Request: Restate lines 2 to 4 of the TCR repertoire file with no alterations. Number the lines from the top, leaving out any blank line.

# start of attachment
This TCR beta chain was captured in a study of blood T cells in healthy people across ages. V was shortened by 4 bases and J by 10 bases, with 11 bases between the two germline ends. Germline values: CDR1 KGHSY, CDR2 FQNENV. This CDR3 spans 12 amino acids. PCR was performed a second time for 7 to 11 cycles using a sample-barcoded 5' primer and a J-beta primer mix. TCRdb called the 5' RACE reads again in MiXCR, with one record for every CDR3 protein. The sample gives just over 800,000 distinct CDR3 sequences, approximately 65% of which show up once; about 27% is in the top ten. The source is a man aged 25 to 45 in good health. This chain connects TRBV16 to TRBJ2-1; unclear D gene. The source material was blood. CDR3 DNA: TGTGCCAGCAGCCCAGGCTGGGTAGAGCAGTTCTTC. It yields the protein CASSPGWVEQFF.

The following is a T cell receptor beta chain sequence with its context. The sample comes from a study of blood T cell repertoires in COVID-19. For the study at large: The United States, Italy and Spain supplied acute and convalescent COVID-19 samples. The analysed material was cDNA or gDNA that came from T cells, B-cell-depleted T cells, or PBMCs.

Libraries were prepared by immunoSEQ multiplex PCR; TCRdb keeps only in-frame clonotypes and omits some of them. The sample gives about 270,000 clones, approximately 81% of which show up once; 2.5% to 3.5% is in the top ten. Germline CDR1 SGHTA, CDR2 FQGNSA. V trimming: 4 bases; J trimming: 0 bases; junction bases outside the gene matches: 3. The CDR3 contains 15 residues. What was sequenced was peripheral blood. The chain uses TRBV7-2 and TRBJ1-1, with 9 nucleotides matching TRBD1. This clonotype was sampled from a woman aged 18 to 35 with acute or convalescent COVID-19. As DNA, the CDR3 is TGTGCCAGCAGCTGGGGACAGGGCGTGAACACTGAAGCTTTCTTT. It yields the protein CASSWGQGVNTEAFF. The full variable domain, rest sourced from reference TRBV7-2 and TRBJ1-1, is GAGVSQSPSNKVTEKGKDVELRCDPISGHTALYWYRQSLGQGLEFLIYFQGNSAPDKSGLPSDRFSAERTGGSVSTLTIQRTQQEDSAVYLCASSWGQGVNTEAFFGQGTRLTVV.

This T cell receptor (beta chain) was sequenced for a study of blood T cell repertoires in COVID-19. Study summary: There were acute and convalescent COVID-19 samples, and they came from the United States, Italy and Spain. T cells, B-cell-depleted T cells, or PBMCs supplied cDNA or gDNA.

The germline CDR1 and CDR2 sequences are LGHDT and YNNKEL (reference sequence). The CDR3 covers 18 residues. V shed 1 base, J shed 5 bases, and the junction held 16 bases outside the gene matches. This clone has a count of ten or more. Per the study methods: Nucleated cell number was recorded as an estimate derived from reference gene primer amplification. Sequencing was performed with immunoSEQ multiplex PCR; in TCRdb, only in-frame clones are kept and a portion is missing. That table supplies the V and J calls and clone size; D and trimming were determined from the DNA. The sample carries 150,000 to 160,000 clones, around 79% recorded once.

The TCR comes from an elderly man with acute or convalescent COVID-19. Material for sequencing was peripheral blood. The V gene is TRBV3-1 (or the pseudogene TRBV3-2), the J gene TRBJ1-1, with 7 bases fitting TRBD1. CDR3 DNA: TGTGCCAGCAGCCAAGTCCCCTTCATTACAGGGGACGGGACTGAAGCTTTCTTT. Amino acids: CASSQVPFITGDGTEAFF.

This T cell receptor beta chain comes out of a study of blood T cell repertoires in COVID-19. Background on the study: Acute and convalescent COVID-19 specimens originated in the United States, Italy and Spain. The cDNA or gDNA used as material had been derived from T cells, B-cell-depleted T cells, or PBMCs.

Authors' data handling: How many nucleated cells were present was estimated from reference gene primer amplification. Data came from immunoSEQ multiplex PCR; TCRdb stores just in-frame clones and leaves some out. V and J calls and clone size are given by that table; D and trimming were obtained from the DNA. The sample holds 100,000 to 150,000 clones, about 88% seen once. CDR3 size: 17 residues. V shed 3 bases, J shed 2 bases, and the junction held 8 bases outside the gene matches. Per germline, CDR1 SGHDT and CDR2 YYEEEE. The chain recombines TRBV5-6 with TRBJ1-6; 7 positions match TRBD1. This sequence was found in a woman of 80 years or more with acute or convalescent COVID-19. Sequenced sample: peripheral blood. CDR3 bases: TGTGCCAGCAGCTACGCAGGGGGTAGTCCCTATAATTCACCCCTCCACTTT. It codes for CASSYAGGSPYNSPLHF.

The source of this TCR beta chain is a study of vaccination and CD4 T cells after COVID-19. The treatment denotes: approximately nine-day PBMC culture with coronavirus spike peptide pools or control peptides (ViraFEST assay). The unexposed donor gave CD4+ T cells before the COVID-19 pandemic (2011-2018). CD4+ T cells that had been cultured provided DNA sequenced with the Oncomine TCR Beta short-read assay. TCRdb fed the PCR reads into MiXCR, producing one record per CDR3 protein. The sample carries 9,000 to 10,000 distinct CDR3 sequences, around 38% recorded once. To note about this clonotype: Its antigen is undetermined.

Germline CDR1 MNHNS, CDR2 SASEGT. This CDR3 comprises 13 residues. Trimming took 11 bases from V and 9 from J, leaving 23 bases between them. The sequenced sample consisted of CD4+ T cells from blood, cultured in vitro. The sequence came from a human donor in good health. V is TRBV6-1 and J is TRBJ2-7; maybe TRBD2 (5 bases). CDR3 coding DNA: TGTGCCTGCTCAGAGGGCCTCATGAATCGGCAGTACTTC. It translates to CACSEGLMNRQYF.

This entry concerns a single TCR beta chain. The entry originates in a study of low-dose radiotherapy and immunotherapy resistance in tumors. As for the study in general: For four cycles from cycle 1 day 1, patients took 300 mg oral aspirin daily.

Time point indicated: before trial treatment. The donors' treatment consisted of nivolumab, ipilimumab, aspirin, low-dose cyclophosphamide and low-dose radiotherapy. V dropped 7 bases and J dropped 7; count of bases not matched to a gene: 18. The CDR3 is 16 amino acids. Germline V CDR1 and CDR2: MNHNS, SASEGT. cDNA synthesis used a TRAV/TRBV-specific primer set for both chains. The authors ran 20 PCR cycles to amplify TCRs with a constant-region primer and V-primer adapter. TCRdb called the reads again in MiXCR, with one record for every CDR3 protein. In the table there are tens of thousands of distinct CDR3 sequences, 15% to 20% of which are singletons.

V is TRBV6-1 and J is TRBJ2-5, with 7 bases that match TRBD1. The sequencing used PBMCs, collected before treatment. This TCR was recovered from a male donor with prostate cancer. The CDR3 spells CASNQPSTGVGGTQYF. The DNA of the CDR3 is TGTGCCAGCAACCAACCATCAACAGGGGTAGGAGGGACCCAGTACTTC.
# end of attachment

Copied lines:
The following is a T cell receptor beta chain sequence with its context. The sample comes from a study of blood T cell repertoires in COVID-19. For the study at large: The United States, Italy and Spain supplied acute and convalescent COVID-19 samples. The analysed material was cDNA or gDNA that came from T cells, B-cell-depleted T cells, or PBMCs.

Libraries were prepared by immunoSEQ multiplex PCR; TCRdb keeps only in-frame clonotypes and omits some of them. The sample gives about 270,000 clones, approximately 81% of which show up once; 2.5% to 3.5% is in the top ten. Germline CDR1 SGHTA, CDR2 FQGNSA. V trimming: 4 bases; J trimming: 0 bases; junction bases outside the gene matches: 3. The CDR3 contains 15 residues. What was sequenced was peripheral blood. The chain uses TRBV7-2 and TRBJ1-1, with 9 nucleotides matching TRBD1. This clonotype was sampled from a woman aged 18 to 35 with acute or convalescent COVID-19. As DNA, the CDR3 is TGTGCCAGCAGCTGGGGACAGGGCGTGAACACTGAAGCTTTCTTT. It yields the protein CASSWGQGVNTEAFF. The full variable domain, rest sourced from reference TRBV7-2 and TRBJ1-1, is GAGVSQSPSNKVTEKGKDVELRCDPISGHTALYWYRQSLGQGLEFLIYFQGNSAPDKSGLPSDRFSAERTGGSVSTLTIQRTQQEDSAVYLCASSWGQGVNTEAFFGQGTRLTVV.

This T cell receptor (beta chain) was sequenced for a study of blood T cell repertoires in COVID-19. Study summary: There were acute and convalescent COVID-19 samples, and they came from the United States, Italy and Spain. T cells, B-cell-depleted T cells, or PBMCs supplied cDNA or gDNA.